Hospitals, museums, schools, and other institutions around the country bear the names of their generous benefactors. Inside these institutions, different places—rooms, auditoriums, and public areas—display the names of other donors. Without such generosity, these institutions wouldn’t thrive, survive—or even exist.
But are these examples of extreme generosity?
Some donors give money anonymously—exemplars of extreme generosity. In 2010, Baylor University received an anonymous gift of $200 million. In 2013, The Community Foundation for Muskegon County (Michigan) received an anonymous gift of $9 million.
Since 1982, mysterious donors around the country have dropped gold coins, diamonds, and jewelry into the Christmas kettles of the Salvation Army.
What makes anonymous giving extreme generosity? It’s that the benefactor does not expect to derive any ancillary publicity benefits from the donation.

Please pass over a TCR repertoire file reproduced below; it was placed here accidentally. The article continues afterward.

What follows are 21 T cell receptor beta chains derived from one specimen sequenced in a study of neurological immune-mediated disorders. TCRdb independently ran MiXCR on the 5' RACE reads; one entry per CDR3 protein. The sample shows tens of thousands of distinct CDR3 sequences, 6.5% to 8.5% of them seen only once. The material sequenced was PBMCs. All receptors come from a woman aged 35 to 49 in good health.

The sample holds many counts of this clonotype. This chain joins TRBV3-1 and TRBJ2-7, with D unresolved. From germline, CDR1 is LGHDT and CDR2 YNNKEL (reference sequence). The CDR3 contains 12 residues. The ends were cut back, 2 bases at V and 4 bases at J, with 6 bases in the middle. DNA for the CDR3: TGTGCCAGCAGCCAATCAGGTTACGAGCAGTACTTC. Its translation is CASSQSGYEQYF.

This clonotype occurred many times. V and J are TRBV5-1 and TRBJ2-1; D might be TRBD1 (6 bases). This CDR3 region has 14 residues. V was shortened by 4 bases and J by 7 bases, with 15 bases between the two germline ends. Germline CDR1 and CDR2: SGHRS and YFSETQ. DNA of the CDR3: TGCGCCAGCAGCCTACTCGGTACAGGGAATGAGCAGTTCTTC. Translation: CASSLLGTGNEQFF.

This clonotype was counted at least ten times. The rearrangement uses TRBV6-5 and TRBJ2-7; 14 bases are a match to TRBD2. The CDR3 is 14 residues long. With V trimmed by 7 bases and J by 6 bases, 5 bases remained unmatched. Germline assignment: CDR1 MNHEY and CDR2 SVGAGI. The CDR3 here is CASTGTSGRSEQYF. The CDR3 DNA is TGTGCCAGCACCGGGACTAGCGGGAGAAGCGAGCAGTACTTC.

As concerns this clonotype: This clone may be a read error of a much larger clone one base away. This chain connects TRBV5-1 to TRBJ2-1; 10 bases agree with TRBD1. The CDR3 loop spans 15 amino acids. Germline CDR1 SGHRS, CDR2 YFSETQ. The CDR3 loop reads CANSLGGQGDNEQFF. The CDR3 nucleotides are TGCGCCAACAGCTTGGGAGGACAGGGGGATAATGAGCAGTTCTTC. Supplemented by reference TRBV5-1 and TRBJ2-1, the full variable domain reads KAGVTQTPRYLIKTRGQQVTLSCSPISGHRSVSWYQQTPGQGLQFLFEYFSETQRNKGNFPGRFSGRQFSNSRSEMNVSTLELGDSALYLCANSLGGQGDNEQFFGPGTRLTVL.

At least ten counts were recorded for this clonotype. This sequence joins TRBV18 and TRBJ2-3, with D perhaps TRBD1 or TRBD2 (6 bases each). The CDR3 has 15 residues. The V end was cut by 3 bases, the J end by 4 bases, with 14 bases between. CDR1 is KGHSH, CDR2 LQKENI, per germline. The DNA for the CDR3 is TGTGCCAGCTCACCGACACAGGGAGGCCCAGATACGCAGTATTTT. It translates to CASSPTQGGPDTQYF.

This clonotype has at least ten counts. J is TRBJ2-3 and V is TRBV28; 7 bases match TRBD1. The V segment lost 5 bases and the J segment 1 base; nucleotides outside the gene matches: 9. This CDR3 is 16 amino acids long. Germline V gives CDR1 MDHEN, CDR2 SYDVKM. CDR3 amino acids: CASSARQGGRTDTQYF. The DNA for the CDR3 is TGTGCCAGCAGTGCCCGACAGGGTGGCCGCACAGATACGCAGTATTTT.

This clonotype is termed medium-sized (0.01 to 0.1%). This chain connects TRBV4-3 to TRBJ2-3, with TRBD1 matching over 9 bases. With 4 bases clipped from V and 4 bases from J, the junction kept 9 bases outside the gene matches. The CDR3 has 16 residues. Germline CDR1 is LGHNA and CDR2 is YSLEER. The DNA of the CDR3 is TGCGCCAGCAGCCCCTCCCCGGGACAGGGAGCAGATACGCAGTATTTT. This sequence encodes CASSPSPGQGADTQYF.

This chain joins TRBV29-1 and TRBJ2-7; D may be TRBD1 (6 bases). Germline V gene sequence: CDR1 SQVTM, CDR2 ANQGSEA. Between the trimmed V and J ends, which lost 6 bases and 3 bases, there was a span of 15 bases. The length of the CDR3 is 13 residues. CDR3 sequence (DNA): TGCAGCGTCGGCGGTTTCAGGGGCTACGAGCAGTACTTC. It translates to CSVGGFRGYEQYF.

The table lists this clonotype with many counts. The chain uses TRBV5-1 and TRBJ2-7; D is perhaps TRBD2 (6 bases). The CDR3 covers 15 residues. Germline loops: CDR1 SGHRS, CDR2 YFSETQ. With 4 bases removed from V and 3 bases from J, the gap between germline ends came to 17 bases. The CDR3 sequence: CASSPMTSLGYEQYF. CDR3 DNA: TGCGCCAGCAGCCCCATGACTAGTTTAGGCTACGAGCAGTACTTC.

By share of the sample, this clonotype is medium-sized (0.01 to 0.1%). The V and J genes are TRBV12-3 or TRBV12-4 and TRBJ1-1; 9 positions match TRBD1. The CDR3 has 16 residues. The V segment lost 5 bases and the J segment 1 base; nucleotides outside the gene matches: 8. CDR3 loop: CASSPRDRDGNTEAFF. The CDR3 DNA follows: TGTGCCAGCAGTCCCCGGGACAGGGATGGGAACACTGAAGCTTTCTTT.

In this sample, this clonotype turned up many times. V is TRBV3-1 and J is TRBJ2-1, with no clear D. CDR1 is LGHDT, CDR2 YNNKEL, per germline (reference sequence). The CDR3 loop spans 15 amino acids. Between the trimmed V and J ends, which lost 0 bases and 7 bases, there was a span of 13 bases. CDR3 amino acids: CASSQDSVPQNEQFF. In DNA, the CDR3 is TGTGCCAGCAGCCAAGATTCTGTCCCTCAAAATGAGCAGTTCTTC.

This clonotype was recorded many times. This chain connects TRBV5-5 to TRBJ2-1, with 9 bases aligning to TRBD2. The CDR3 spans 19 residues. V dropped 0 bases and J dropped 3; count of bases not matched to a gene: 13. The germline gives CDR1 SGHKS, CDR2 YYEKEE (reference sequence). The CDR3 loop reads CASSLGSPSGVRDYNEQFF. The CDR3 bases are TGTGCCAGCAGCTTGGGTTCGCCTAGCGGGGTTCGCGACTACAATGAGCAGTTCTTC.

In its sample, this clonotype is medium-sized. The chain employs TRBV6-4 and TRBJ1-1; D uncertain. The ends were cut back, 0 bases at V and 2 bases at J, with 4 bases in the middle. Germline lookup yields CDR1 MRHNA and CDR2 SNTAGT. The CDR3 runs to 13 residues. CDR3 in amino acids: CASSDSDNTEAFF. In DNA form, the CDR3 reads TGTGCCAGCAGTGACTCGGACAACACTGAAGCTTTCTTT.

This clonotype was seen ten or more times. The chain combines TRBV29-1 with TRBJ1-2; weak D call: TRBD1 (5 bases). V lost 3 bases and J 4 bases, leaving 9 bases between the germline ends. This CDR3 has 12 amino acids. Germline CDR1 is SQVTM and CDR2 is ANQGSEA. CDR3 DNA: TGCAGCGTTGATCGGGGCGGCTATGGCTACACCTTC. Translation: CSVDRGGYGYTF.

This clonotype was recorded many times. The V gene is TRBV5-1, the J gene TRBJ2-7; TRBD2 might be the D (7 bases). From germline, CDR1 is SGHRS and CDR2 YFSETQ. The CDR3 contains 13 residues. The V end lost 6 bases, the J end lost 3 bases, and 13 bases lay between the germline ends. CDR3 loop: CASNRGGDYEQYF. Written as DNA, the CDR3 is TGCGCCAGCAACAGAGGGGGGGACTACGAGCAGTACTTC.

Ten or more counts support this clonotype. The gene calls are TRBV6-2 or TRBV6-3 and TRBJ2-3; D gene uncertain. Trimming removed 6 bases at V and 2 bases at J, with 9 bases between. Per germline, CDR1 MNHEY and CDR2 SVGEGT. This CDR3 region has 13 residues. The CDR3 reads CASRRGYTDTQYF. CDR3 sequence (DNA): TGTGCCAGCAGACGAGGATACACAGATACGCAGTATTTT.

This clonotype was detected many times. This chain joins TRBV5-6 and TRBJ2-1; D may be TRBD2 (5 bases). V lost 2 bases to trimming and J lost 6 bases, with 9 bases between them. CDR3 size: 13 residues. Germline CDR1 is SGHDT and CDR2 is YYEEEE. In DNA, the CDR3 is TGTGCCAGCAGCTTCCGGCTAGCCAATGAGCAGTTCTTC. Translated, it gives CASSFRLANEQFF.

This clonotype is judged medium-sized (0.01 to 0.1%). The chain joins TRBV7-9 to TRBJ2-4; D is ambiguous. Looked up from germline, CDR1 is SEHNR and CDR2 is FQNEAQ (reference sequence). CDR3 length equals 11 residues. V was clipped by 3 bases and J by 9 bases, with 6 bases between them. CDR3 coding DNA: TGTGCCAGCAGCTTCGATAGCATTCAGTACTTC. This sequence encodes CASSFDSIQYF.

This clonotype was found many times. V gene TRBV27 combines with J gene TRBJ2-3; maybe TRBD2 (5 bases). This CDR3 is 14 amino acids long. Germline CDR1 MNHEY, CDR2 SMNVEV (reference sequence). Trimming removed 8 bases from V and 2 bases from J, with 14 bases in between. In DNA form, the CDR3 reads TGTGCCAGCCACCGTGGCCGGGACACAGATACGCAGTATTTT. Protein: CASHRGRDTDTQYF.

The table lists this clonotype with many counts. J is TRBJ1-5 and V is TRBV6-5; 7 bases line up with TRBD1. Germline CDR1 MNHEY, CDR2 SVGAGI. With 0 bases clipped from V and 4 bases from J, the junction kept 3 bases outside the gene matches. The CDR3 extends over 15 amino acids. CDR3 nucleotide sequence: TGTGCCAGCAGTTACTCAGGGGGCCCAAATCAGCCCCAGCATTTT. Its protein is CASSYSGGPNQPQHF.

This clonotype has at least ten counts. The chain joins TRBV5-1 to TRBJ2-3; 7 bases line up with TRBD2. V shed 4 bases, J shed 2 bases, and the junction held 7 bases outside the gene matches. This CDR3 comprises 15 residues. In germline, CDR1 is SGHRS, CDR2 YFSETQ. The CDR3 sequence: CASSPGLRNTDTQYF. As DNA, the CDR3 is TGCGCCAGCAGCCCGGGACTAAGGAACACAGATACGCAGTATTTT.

The main argument against anonymous giving is that it reduces giving by subsequent givers. This is a long-held assumption. Two British researchers put it to the test by analyzing thousands of donations on behalf of runners in the 2010 London Marathon. What they found ran counter to conventional wisdom. Anonymous giving actually increased subsequent donations. The researchers speculated that anonymous giving signals the quality of a charity because anonymous givers don’t receive any personal reputation benefits.
Perhaps Maimonides, a renowned medieval rabbi, philosopher, and physician, had it right: One of the highest forms of charity is giving anonymously.
Have you been an anonymous giver?
Is giving anonymously a truer form of charity?